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Cloud of Unknowing
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HERE BEGINNETH THE FOUR AND TWENTIETH CHAPTER

 

What charity is in itself, and how it is truly and perfectly contained in the work of this book.

 

AND as it is said of meekness, how that it is truly and perfectly comprehended in this little blind love pressed, when it is beating upon this dark cloud of unknowing, all other things put down and forgotten: so it is to be understood of all other virtues, and specially of charity.

For charity is nought else to bemean to thine understanding, but love of God for Himself above all creatures, and of man for God even as thyself. And that in this work God is loved for Himself, and above all creatures, it seemeth right well. For as it is said before, that the substance of this work is nought else but a naked intent directed unto God for Himself.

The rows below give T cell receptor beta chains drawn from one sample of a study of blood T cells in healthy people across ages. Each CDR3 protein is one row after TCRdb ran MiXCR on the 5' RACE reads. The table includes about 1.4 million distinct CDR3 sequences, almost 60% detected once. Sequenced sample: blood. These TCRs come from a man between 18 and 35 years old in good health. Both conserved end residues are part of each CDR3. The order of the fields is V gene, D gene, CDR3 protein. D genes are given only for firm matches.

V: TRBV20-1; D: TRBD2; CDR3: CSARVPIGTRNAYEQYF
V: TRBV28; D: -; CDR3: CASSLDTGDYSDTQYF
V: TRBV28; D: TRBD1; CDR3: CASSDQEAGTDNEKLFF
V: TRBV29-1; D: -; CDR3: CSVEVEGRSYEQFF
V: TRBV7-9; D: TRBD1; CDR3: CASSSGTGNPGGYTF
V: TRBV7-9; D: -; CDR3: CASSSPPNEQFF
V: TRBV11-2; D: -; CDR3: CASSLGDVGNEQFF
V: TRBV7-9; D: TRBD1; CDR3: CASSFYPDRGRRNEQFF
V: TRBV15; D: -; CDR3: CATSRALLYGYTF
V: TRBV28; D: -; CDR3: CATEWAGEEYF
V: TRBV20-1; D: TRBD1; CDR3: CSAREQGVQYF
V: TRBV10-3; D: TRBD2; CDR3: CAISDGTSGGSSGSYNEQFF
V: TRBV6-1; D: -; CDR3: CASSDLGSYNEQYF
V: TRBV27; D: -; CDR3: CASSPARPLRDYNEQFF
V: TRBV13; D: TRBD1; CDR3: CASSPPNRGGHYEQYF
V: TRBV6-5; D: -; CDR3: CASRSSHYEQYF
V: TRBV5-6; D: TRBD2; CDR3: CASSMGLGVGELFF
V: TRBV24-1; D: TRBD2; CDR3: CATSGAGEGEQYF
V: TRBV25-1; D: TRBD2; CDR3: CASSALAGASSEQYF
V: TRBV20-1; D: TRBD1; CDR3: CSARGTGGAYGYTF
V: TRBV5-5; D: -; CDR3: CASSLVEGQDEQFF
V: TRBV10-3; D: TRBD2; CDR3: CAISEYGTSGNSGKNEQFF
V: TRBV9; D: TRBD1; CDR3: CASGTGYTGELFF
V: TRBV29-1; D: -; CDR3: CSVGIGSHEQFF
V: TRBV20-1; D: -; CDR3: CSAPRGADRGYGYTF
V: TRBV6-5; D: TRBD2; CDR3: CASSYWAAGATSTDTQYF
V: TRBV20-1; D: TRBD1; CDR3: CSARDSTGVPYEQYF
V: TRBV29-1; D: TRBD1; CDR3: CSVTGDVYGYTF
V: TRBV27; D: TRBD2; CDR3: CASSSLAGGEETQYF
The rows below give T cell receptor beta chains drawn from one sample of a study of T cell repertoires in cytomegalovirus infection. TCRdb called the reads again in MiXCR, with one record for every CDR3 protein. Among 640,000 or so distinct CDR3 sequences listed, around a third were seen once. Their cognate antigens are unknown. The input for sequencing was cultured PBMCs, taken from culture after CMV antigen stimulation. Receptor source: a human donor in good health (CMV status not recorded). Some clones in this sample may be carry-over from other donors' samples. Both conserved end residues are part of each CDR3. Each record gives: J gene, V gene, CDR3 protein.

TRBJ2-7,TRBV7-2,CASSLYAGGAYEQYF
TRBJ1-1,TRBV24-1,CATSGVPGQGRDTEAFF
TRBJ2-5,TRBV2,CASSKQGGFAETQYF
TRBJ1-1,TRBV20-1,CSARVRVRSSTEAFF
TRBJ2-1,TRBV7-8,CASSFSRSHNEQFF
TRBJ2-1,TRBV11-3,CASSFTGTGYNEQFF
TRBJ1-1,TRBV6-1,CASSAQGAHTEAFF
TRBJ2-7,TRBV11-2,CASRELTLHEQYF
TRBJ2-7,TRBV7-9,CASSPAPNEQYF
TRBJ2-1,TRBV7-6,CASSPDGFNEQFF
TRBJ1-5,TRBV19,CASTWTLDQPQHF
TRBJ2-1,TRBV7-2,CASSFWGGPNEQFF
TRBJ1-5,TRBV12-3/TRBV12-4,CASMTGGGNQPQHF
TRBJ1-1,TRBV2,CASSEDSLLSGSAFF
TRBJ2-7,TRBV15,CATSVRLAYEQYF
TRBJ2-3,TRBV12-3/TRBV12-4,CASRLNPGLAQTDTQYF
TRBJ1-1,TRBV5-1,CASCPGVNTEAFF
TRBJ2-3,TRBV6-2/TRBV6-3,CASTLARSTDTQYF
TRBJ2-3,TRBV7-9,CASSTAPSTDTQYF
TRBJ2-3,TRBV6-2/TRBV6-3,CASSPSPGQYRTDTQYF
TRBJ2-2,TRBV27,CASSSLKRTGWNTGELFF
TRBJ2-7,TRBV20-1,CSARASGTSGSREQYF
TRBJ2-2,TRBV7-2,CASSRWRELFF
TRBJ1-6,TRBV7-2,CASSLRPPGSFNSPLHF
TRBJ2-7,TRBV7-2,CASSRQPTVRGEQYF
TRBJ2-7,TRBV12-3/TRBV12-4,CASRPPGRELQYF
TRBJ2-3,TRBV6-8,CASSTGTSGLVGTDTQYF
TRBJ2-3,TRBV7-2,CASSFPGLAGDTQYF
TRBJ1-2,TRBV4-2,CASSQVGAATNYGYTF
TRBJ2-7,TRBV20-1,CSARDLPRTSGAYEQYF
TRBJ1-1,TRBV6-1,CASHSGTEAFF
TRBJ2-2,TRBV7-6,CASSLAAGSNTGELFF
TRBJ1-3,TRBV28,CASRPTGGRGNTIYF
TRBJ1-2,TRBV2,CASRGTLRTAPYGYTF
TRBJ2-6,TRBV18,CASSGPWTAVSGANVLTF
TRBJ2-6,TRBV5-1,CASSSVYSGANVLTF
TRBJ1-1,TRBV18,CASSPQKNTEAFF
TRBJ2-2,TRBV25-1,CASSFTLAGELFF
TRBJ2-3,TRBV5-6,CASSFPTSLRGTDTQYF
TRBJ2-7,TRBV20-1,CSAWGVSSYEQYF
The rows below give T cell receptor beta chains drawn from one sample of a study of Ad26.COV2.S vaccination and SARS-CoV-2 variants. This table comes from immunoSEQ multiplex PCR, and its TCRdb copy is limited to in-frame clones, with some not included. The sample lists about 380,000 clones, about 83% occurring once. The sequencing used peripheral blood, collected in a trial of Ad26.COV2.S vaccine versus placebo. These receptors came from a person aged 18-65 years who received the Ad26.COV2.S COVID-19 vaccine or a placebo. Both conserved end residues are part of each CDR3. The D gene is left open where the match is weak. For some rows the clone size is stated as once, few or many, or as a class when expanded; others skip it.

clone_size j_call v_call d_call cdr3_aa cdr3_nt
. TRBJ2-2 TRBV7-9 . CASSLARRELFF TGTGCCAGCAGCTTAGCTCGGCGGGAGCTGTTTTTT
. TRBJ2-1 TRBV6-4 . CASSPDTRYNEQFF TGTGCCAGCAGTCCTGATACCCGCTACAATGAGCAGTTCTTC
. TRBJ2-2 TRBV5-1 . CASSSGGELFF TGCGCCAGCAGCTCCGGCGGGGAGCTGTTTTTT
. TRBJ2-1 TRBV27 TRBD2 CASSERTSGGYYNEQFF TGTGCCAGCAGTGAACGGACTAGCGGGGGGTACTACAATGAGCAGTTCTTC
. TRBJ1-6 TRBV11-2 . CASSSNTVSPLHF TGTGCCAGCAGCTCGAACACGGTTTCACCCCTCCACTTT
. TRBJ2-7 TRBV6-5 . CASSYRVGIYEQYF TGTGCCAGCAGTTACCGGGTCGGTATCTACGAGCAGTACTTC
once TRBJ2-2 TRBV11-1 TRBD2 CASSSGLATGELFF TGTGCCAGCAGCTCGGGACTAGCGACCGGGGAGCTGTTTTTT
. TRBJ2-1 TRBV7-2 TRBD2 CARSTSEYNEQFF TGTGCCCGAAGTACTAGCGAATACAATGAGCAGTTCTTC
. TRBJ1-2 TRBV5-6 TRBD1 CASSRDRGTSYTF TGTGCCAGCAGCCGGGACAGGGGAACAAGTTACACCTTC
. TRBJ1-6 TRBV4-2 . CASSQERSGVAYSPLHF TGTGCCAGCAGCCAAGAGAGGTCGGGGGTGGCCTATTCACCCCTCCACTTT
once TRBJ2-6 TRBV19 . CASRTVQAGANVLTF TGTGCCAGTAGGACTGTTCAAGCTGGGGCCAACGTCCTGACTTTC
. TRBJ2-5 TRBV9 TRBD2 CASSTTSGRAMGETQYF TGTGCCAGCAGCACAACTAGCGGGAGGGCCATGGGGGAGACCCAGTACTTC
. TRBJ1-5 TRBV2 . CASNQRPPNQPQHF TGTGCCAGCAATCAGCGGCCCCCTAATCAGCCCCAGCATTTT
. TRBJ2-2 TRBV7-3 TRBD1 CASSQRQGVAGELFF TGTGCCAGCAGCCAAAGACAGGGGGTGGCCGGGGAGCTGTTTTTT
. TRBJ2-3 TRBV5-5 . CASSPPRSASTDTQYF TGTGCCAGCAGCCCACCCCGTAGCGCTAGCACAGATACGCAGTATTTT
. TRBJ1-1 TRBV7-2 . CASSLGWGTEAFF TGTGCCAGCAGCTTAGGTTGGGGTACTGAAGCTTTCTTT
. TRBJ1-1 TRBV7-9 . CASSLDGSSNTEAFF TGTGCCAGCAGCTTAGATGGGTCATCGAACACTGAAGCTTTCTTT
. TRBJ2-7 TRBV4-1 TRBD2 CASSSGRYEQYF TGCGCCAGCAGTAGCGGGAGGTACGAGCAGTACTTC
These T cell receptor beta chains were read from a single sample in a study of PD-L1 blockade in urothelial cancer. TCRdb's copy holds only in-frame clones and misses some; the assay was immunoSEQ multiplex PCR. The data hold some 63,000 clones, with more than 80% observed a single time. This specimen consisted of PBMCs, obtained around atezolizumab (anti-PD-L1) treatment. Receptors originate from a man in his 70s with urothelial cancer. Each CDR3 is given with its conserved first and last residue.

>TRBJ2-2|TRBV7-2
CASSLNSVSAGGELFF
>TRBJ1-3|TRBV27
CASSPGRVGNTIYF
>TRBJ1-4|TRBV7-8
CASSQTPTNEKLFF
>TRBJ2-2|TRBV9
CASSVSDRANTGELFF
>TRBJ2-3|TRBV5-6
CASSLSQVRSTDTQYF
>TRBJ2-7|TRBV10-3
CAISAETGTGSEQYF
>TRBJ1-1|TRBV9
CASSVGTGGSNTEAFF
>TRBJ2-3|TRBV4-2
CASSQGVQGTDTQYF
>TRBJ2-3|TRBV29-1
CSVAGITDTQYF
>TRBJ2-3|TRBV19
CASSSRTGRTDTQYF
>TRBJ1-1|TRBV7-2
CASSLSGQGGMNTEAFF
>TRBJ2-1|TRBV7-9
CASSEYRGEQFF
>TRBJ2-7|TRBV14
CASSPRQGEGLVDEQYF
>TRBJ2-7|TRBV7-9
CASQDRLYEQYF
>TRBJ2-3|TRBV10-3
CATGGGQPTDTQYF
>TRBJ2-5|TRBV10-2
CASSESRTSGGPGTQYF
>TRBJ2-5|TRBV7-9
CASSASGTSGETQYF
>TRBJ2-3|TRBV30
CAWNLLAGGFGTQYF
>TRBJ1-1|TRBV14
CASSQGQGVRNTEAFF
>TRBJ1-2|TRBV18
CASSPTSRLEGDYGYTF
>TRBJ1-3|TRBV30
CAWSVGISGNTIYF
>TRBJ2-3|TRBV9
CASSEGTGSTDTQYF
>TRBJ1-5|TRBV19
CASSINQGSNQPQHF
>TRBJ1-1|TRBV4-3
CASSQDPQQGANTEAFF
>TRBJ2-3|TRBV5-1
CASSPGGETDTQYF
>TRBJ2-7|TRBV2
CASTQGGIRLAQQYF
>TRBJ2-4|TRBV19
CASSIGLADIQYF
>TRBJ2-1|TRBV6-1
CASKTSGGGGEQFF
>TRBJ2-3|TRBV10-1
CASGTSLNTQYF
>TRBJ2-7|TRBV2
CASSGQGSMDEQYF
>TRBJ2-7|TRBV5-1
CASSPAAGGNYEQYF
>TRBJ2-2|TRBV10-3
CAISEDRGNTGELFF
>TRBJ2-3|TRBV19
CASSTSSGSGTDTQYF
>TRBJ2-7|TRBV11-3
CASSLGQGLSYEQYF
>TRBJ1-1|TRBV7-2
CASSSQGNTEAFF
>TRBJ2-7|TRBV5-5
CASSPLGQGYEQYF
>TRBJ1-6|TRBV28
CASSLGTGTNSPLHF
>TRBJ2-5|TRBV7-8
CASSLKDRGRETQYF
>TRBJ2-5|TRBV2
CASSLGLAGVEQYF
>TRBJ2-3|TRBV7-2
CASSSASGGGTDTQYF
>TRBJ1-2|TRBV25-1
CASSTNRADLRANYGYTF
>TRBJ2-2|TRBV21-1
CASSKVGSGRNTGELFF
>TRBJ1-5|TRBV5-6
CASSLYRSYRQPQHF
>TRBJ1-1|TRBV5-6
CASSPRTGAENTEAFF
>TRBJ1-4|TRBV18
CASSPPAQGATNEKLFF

A naked intent I call it. For why, in this work a perfect Prentice asketh neither releasing of pain, nor increasing of meed, nor shortly to say, nought but Himself. Insomuch, that neither he recketh nor looketh after whether that he be in pain or in bliss, else that His will be fulfilled that he loveth. And thus it seemeth that in this work God is perfectly loved for Himself, and that above all creatures. For in this work, a perfect worker may not suffer the memory of the holiest creature that ever God made to commune with him.

And that in this work the second and the lower branch of charity unto thine even‑christian is verily and perfectly fulfilled, it seemeth by the proof. For why, in this work a perfect worker hath no special beholding unto any man by himself, whether that he be kin or stranger, friend or foe. For all men him thinks equally kin unto him, and no man stranger. All men him thinks be his friends, and none his foes. Insomuch, that him thinks all those that pain him and do him disease in this life, they be his full and his special friends: and him thinketh, that he is stirred to will them as much good, as he would to the homeliest friend that he hath.

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